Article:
New strand helping outbreaks spread faster around world

Professor Nick Loman, from the University of Birmingham, who is part of the Covid-19 Genomics Consortium, said the new strand, known as D614G, has become the most dominant around the world.

“We are tracking the genomes of these cases and we’re tracking thousands of mutations, but there’s one particular mutation that’s been noteworthy for a while, which is called D614G,” he told BBC Radio 4’s Today programme.

A new mutation in the coronavirus is helping outbreaks spread faster around the world, a biological scientist has said.

“It exists in the spike protein which is a very important way the coronavirus can enter human cells and we have been noticing in the UK and worldwide that this mutation has been increasing in frequency.

“This mutation was predicted first by computer modelling to have some impact on the structure of that protein and the ability of the virus to bind and enter cells and then quite recently was shown in laboratory experiments to increase the infectivity of cells.”

Professor Loman said the real test is whether the strain with increased infectivity affects the human population.

He said: ”It does seem to have an impact, particularly on transmissibility.

“It’s a small impact we think, we are not completely confident about that, but we found that, by testing what happened in the UK, the viruses that contain the G-type of mutation seemed to form clusters of cases faster which ended up being bigger than the viruses with the D mutation.”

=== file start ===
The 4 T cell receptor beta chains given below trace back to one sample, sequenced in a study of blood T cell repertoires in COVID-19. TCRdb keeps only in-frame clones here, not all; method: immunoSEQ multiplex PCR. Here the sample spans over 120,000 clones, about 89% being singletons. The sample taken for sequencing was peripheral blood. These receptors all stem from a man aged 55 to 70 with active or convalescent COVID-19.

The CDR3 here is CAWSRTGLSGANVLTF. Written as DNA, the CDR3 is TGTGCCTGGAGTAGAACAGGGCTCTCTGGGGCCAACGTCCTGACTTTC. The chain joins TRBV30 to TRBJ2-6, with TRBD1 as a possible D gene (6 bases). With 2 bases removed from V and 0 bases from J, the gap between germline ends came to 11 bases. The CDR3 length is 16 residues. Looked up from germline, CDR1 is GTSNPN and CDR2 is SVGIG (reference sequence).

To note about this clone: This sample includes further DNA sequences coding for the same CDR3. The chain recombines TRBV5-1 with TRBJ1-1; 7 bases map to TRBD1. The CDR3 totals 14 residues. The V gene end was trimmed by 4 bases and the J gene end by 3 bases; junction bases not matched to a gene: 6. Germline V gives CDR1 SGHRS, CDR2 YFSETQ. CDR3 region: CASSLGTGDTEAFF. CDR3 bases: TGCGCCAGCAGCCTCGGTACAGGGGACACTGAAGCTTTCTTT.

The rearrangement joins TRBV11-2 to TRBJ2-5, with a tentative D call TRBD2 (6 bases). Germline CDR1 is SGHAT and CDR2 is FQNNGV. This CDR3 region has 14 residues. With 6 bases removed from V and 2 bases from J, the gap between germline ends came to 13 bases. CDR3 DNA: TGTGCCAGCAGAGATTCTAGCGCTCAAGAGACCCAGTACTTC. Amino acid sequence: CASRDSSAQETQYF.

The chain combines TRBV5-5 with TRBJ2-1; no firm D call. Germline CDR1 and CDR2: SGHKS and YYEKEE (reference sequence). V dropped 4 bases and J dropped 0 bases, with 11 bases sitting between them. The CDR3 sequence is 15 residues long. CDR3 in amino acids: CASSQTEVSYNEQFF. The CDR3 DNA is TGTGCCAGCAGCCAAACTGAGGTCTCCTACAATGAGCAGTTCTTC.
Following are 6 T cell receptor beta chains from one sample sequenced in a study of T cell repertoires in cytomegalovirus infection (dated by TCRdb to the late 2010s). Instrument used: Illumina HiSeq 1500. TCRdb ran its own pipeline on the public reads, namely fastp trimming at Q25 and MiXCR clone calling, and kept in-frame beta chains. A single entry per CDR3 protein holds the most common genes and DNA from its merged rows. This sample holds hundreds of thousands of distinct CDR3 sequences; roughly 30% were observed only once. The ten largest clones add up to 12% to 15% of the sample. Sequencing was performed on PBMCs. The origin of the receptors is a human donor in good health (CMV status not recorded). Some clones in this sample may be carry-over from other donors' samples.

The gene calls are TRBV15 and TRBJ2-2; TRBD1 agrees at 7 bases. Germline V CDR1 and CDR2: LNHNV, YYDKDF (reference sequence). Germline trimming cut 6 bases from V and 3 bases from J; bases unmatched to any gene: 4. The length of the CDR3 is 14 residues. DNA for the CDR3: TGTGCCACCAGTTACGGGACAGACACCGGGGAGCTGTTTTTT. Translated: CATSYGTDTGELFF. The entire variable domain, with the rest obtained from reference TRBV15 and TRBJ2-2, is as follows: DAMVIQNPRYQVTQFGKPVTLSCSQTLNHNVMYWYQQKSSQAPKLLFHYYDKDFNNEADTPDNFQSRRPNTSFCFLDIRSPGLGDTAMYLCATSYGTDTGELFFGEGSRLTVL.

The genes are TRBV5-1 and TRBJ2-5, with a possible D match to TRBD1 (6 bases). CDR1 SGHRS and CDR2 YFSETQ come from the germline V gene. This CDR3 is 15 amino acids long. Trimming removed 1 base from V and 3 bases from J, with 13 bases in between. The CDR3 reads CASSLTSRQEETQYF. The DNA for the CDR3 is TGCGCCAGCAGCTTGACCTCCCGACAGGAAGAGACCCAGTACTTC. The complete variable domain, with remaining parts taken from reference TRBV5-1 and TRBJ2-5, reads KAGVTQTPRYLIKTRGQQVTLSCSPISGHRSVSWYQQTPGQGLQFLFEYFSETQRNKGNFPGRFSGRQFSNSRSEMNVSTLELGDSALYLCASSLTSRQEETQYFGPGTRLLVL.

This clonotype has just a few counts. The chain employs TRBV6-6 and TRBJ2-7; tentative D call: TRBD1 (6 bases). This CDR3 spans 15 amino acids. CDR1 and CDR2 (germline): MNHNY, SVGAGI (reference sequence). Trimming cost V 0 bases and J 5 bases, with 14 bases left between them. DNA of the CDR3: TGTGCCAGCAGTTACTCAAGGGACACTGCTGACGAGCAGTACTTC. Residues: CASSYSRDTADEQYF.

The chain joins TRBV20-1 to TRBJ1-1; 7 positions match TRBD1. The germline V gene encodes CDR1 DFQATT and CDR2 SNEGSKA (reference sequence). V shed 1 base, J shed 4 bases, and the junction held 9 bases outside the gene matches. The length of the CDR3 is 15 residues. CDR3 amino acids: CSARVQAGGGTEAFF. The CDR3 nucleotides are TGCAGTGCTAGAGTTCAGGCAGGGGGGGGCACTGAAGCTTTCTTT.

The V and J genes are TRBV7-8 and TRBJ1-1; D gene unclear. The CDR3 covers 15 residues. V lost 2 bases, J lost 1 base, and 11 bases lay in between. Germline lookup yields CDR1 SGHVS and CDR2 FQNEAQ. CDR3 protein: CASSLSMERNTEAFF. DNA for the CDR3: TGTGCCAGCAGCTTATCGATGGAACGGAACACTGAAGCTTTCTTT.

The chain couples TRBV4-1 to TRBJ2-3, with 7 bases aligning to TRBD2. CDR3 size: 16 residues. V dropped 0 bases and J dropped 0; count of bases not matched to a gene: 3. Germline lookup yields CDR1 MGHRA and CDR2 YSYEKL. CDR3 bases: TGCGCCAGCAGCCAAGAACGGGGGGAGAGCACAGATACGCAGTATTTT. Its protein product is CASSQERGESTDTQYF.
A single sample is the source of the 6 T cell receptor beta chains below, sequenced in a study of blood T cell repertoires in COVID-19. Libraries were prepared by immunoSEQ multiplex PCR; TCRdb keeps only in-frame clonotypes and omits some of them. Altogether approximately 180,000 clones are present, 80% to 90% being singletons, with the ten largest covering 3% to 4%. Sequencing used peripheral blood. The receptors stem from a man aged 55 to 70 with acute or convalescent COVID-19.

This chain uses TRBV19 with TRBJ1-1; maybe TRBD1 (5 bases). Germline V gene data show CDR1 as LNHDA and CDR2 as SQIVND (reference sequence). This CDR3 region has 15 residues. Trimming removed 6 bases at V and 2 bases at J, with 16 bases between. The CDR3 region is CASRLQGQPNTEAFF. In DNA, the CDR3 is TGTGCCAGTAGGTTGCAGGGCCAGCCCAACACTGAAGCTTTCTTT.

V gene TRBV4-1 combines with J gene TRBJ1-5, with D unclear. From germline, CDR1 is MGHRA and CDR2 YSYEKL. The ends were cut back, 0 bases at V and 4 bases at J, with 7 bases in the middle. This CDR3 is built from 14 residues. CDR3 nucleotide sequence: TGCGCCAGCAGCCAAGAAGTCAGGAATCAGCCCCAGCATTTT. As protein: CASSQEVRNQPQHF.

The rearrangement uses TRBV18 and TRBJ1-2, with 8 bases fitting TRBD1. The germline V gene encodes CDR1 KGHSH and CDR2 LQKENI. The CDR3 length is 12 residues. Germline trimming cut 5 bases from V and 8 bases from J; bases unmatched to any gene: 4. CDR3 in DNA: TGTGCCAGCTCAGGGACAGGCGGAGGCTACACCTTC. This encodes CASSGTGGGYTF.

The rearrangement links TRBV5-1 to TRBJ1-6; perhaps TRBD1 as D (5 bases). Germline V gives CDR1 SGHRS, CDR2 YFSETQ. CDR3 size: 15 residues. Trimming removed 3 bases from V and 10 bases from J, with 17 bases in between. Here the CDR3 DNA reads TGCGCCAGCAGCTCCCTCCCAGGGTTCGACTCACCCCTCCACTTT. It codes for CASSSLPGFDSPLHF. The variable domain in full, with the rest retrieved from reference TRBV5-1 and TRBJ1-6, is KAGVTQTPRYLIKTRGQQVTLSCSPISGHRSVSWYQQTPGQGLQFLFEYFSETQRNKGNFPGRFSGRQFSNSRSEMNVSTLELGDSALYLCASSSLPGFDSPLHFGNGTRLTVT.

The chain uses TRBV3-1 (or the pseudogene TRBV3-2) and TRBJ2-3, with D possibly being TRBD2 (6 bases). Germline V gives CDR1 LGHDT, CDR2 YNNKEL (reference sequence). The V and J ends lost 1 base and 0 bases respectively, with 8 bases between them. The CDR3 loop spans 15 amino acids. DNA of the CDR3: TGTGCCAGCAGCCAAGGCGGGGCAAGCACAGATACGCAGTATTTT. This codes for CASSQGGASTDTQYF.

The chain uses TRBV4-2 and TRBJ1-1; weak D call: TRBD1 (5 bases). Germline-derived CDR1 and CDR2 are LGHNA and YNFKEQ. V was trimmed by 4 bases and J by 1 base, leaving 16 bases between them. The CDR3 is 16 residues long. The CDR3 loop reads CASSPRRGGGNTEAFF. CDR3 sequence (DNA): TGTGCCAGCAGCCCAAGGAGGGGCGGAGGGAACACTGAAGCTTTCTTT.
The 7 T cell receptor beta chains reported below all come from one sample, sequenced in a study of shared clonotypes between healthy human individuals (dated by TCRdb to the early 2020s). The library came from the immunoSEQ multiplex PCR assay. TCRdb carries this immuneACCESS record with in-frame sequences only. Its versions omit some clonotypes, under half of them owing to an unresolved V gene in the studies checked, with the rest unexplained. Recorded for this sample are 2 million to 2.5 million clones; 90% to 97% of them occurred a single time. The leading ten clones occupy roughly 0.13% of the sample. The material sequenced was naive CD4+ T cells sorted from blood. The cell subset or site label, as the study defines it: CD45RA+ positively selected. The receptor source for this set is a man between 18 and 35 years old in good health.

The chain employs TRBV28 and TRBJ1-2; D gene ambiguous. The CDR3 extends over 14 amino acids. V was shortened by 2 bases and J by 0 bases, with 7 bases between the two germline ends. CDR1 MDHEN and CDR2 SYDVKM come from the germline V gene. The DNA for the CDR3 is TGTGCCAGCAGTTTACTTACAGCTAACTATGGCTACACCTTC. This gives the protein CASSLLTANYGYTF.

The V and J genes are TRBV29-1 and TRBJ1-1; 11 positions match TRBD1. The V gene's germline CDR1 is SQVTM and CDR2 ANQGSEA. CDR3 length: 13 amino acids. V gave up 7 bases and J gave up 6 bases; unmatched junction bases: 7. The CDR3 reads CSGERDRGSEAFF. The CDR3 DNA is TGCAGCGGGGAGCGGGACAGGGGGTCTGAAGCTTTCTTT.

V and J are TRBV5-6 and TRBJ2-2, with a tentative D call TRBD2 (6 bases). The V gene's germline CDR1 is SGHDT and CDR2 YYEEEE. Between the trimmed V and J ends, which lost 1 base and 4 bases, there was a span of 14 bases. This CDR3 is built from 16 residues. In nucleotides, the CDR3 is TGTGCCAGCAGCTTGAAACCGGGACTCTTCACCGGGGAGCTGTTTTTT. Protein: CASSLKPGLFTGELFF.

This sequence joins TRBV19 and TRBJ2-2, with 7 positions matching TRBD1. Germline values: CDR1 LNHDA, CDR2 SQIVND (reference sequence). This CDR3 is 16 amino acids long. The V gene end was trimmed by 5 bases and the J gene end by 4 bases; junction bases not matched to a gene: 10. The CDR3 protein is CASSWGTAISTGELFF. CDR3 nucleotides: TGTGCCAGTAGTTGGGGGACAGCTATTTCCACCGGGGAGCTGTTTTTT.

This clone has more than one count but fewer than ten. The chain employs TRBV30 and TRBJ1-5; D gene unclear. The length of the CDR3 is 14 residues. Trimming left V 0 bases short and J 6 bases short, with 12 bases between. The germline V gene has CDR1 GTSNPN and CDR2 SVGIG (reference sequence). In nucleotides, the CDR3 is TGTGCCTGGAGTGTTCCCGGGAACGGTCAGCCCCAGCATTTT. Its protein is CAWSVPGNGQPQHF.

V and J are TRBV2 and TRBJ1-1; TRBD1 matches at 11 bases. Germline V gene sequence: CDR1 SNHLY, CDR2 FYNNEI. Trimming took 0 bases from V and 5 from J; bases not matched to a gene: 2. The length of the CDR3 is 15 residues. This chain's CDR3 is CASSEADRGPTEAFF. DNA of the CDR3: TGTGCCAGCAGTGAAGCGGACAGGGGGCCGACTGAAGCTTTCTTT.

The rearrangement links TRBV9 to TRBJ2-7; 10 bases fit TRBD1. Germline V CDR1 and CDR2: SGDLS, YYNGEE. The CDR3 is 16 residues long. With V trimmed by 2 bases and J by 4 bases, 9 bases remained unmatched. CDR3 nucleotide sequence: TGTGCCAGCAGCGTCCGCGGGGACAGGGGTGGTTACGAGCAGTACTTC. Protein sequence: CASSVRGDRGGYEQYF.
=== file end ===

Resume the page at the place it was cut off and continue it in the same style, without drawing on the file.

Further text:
“We didn’t see any significant association with survival or the lengths of hospital stays with this mutation, so we don’t think this mutation is important in changing virulence. The effect seems to be on transmissibility.

“Mutations that increase transmissibility of a virus are the ones that are selected for, are the ones that we’ll see in the population increasingly.”

Prof Loman said he did not think the new mutation would affect the production of a Covid-19 vaccine.

“I think the jury’s out on that. I expect it will not,” he said. ”Any vaccine trial will include patients that will encounter this mutation because this is actually the most dominant mutation, it’s about 75 per cent of cases. I don’t think this will have an impact on the vaccine.”

He added: “This increase in this mutation is a worldwide phenomenon, the original virus out of Wuhan had the D-type, but the G-type has become much more dominant across the world, including the UK.

“So anywhere we do a vaccine trial we should get a useful outcome.”

Prof Loman said any possible vaccine would itself have to be altered year-on-year to cope with new strains of the virus.

He said there could be many such mutations, and cautioned that any vaccine or treatment targeting the virus would “effectively select for mutations that will help the virus evade a vaccine or resist a treatment”.

He added: “And that’s exactly what we’re going to be looking hard at over the coming months and years.”

Asked whether the virus is something the world will live with for years, Prof Loman said: “There are so many cases everywhere that to bring those cases down to nothing and eradicate the virus is looking like a seemingly impossible task.

“But the vaccine will hopefully help us control cases much better.”

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